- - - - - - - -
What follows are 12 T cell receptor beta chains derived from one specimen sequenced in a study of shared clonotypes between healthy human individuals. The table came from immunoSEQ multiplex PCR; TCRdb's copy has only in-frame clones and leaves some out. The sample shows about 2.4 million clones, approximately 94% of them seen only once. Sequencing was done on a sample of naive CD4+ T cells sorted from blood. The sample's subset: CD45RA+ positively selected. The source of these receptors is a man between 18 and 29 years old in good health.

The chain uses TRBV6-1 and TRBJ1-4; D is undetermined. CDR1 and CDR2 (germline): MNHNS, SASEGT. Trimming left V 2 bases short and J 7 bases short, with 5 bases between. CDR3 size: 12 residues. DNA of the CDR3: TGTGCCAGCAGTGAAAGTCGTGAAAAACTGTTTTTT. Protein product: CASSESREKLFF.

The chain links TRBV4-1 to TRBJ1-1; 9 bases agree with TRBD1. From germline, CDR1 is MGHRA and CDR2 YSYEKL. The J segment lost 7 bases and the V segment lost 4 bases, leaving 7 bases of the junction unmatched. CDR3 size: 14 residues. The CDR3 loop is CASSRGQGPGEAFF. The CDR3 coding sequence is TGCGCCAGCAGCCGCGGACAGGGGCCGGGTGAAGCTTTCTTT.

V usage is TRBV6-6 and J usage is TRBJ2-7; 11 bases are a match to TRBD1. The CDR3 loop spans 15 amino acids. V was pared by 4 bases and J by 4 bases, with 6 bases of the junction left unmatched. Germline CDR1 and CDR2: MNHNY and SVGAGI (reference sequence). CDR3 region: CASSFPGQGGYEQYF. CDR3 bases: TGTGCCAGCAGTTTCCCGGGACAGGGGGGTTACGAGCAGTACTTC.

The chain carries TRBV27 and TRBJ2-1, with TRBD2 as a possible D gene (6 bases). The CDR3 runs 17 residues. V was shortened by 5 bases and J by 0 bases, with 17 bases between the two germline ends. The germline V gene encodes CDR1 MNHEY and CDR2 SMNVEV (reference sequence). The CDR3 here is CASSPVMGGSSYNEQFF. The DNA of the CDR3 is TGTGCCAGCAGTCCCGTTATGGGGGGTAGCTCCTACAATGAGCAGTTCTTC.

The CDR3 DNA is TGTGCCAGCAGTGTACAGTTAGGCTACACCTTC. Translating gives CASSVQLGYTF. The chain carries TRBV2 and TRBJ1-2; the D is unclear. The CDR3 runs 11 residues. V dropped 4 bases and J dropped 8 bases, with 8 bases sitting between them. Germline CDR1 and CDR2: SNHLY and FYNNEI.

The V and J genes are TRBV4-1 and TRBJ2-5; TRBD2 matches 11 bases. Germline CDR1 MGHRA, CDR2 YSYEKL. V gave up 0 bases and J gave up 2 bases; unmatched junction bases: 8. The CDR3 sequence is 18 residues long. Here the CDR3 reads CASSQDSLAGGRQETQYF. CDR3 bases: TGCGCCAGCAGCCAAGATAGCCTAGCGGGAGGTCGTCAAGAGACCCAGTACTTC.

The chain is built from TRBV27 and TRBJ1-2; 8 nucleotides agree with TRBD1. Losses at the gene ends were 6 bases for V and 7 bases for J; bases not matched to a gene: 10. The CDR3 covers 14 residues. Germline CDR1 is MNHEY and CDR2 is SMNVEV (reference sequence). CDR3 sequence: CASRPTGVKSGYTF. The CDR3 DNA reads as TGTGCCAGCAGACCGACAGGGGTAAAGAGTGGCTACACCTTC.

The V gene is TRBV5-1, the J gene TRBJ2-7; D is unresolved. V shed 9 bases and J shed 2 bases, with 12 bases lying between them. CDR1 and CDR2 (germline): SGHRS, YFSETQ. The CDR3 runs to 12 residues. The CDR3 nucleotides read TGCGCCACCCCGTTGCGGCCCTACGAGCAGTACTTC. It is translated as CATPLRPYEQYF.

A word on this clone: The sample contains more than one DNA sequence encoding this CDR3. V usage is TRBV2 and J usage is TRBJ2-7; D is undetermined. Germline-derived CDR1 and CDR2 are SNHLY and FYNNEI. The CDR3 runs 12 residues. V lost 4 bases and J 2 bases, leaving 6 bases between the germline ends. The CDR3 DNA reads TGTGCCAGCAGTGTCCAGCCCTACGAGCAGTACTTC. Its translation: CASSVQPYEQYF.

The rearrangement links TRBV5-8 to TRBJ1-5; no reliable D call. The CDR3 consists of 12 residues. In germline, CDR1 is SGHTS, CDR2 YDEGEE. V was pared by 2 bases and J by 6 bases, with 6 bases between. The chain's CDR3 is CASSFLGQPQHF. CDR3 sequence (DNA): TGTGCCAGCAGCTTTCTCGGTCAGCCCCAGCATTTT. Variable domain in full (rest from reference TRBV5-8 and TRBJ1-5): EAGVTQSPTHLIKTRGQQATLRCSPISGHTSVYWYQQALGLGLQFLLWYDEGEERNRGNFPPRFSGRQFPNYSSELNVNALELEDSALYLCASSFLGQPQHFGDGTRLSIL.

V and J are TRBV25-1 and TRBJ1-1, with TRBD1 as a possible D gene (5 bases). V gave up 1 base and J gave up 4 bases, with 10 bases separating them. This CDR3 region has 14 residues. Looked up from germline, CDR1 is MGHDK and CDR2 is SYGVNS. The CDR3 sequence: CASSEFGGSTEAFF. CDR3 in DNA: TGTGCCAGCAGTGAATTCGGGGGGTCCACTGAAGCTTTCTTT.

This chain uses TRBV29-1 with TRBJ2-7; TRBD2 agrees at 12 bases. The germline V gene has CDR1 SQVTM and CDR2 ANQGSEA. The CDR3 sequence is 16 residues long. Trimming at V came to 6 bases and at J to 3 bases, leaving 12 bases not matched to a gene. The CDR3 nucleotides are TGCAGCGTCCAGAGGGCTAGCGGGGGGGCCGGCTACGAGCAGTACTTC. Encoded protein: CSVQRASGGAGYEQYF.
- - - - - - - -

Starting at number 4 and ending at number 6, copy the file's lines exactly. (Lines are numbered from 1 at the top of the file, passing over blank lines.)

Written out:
V usage is TRBV6-6 and J usage is TRBJ2-7; 11 bases are a match to TRBD1. The CDR3 loop spans 15 amino acids. V was pared by 4 bases and J by 4 bases, with 6 bases of the junction left unmatched. Germline CDR1 and CDR2: MNHNY and SVGAGI (reference sequence). CDR3 region: CASSFPGQGGYEQYF. CDR3 bases: TGTGCCAGCAGTTTCCCGGGACAGGGGGGTTACGAGCAGTACTTC.

The chain carries TRBV27 and TRBJ2-1, with TRBD2 as a possible D gene (6 bases). The CDR3 runs 17 residues. V was shortened by 5 bases and J by 0 bases, with 17 bases between the two germline ends. The germline V gene encodes CDR1 MNHEY and CDR2 SMNVEV (reference sequence). The CDR3 here is CASSPVMGGSSYNEQFF. The DNA of the CDR3 is TGTGCCAGCAGTCCCGTTATGGGGGGTAGCTCCTACAATGAGCAGTTCTTC.

The CDR3 DNA is TGTGCCAGCAGTGTACAGTTAGGCTACACCTTC. Translating gives CASSVQLGYTF. The chain carries TRBV2 and TRBJ1-2; the D is unclear. The CDR3 runs 11 residues. V dropped 4 bases and J dropped 8 bases, with 8 bases sitting between them. Germline CDR1 and CDR2: SNHLY and FYNNEI.